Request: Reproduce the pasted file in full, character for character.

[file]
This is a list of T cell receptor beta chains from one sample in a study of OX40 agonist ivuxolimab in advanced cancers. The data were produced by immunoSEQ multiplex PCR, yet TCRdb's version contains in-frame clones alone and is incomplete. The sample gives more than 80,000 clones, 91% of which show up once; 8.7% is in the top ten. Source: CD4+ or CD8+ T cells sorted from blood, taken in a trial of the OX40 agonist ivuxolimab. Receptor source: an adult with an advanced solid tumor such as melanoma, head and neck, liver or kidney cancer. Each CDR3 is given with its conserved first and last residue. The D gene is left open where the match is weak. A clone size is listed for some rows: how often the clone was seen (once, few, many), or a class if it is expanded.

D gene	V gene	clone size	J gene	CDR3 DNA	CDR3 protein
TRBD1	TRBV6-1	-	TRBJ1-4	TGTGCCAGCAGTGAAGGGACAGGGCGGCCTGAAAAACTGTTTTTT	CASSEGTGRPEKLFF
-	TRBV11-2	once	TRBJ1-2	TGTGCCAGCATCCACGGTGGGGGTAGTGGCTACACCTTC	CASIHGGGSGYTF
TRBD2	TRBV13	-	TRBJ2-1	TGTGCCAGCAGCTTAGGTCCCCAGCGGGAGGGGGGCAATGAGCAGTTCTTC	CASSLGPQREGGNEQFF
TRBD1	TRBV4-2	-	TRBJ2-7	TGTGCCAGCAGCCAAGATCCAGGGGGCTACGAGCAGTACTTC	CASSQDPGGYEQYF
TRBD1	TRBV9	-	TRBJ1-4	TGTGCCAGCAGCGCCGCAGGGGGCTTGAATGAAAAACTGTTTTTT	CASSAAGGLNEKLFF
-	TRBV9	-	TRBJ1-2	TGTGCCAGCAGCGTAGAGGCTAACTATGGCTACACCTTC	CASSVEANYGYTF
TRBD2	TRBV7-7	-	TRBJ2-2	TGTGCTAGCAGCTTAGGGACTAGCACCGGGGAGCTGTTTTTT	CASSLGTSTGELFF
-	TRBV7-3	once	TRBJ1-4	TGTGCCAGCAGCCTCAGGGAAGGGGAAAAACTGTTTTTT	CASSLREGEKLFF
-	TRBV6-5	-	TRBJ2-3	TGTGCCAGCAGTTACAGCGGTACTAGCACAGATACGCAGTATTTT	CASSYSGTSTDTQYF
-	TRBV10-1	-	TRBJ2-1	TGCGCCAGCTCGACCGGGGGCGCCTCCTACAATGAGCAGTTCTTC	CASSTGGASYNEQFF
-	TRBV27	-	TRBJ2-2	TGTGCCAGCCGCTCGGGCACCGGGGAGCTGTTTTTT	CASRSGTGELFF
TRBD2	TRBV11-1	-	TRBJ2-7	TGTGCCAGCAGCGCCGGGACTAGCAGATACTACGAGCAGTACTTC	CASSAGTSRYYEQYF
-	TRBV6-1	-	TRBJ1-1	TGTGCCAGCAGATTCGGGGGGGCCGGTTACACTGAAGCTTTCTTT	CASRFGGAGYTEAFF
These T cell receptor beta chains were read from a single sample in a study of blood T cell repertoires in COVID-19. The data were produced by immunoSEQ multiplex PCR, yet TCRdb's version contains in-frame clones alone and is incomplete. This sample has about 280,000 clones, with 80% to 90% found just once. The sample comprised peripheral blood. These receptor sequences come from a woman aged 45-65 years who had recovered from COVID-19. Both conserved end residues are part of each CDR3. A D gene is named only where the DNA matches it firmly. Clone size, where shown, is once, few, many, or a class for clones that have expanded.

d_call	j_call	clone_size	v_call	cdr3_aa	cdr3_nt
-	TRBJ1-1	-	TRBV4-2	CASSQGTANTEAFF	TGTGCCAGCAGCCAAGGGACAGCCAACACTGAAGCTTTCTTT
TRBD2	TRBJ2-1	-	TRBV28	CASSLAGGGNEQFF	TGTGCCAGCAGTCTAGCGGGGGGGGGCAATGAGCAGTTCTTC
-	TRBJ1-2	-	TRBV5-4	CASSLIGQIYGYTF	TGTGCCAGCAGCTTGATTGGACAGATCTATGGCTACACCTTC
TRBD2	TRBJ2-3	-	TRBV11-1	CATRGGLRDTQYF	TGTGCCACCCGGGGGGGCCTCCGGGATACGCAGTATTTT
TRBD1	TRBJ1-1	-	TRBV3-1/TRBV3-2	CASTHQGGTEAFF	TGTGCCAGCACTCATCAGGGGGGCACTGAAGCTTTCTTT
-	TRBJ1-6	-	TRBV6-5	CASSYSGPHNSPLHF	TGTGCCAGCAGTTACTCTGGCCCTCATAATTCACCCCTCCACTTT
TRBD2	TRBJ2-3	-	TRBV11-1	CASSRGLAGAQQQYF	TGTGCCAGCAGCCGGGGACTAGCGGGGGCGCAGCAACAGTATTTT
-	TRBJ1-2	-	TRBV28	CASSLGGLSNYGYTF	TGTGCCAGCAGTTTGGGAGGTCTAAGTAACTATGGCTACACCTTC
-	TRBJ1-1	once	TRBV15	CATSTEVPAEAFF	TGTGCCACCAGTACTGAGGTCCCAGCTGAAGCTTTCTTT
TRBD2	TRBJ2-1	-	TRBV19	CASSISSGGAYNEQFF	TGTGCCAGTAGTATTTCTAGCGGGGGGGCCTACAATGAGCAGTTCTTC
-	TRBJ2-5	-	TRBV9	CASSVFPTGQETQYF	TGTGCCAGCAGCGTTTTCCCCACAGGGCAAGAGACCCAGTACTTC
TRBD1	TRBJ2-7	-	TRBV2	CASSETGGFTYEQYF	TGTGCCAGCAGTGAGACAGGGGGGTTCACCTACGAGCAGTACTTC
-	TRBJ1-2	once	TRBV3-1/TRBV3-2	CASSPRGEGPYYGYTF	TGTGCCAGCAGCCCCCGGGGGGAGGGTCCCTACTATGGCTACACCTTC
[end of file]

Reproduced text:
This is a list of T cell receptor beta chains from one sample in a study of OX40 agonist ivuxolimab in advanced cancers. The data were produced by immunoSEQ multiplex PCR, yet TCRdb's version contains in-frame clones alone and is incomplete. The sample gives more than 80,000 clones, 91% of which show up once; 8.7% is in the top ten. Source: CD4+ or CD8+ T cells sorted from blood, taken in a trial of the OX40 agonist ivuxolimab. Receptor source: an adult with an advanced solid tumor such as melanoma, head and neck, liver or kidney cancer. Each CDR3 is given with its conserved first and last residue. The D gene is left open where the match is weak. A clone size is listed for some rows: how often the clone was seen (once, few, many), or a class if it is expanded.

D gene	V gene	clone size	J gene	CDR3 DNA	CDR3 protein
TRBD1	TRBV6-1	-	TRBJ1-4	TGTGCCAGCAGTGAAGGGACAGGGCGGCCTGAAAAACTGTTTTTT	CASSEGTGRPEKLFF
-	TRBV11-2	once	TRBJ1-2	TGTGCCAGCATCCACGGTGGGGGTAGTGGCTACACCTTC	CASIHGGGSGYTF
TRBD2	TRBV13	-	TRBJ2-1	TGTGCCAGCAGCTTAGGTCCCCAGCGGGAGGGGGGCAATGAGCAGTTCTTC	CASSLGPQREGGNEQFF
TRBD1	TRBV4-2	-	TRBJ2-7	TGTGCCAGCAGCCAAGATCCAGGGGGCTACGAGCAGTACTTC	CASSQDPGGYEQYF
TRBD1	TRBV9	-	TRBJ1-4	TGTGCCAGCAGCGCCGCAGGGGGCTTGAATGAAAAACTGTTTTTT	CASSAAGGLNEKLFF
-	TRBV9	-	TRBJ1-2	TGTGCCAGCAGCGTAGAGGCTAACTATGGCTACACCTTC	CASSVEANYGYTF
TRBD2	TRBV7-7	-	TRBJ2-2	TGTGCTAGCAGCTTAGGGACTAGCACCGGGGAGCTGTTTTTT	CASSLGTSTGELFF
-	TRBV7-3	once	TRBJ1-4	TGTGCCAGCAGCCTCAGGGAAGGGGAAAAACTGTTTTTT	CASSLREGEKLFF
-	TRBV6-5	-	TRBJ2-3	TGTGCCAGCAGTTACAGCGGTACTAGCACAGATACGCAGTATTTT	CASSYSGTSTDTQYF
-	TRBV10-1	-	TRBJ2-1	TGCGCCAGCTCGACCGGGGGCGCCTCCTACAATGAGCAGTTCTTC	CASSTGGASYNEQFF
-	TRBV27	-	TRBJ2-2	TGTGCCAGCCGCTCGGGCACCGGGGAGCTGTTTTTT	CASRSGTGELFF
TRBD2	TRBV11-1	-	TRBJ2-7	TGTGCCAGCAGCGCCGGGACTAGCAGATACTACGAGCAGTACTTC	CASSAGTSRYYEQYF
-	TRBV6-1	-	TRBJ1-1	TGTGCCAGCAGATTCGGGGGGGCCGGTTACACTGAAGCTTTCTTT	CASRFGGAGYTEAFF
These T cell receptor beta chains were read from a single sample in a study of blood T cell repertoires in COVID-19. The data were produced by immunoSEQ multiplex PCR, yet TCRdb's version contains in-frame clones alone and is incomplete. This sample has about 280,000 clones, with 80% to 90% found just once. The sample comprised peripheral blood. These receptor sequences come from a woman aged 45-65 years who had recovered from COVID-19. Both conserved end residues are part of each CDR3. A D gene is named only where the DNA matches it firmly. Clone size, where shown, is once, few, many, or a class for clones that have expanded.

d_call	j_call	clone_size	v_call	cdr3_aa	cdr3_nt
-	TRBJ1-1	-	TRBV4-2	CASSQGTANTEAFF	TGTGCCAGCAGCCAAGGGACAGCCAACACTGAAGCTTTCTTT
TRBD2	TRBJ2-1	-	TRBV28	CASSLAGGGNEQFF	TGTGCCAGCAGTCTAGCGGGGGGGGGCAATGAGCAGTTCTTC
-	TRBJ1-2	-	TRBV5-4	CASSLIGQIYGYTF	TGTGCCAGCAGCTTGATTGGACAGATCTATGGCTACACCTTC
TRBD2	TRBJ2-3	-	TRBV11-1	CATRGGLRDTQYF	TGTGCCACCCGGGGGGGCCTCCGGGATACGCAGTATTTT
TRBD1	TRBJ1-1	-	TRBV3-1/TRBV3-2	CASTHQGGTEAFF	TGTGCCAGCACTCATCAGGGGGGCACTGAAGCTTTCTTT
-	TRBJ1-6	-	TRBV6-5	CASSYSGPHNSPLHF	TGTGCCAGCAGTTACTCTGGCCCTCATAATTCACCCCTCCACTTT
TRBD2	TRBJ2-3	-	TRBV11-1	CASSRGLAGAQQQYF	TGTGCCAGCAGCCGGGGACTAGCGGGGGCGCAGCAACAGTATTTT
-	TRBJ1-2	-	TRBV28	CASSLGGLSNYGYTF	TGTGCCAGCAGTTTGGGAGGTCTAAGTAACTATGGCTACACCTTC
-	TRBJ1-1	once	TRBV15	CATSTEVPAEAFF	TGTGCCACCAGTACTGAGGTCCCAGCTGAAGCTTTCTTT
TRBD2	TRBJ2-1	-	TRBV19	CASSISSGGAYNEQFF	TGTGCCAGTAGTATTTCTAGCGGGGGGGCCTACAATGAGCAGTTCTTC
-	TRBJ2-5	-	TRBV9	CASSVFPTGQETQYF	TGTGCCAGCAGCGTTTTCCCCACAGGGCAAGAGACCCAGTACTTC
TRBD1	TRBJ2-7	-	TRBV2	CASSETGGFTYEQYF	TGTGCCAGCAGTGAGACAGGGGGGTTCACCTACGAGCAGTACTTC
-	TRBJ1-2	once	TRBV3-1/TRBV3-2	CASSPRGEGPYYGYTF	TGTGCCAGCAGCCCCCGGGGGGAGGGTCCCTACTATGGCTACACCTTC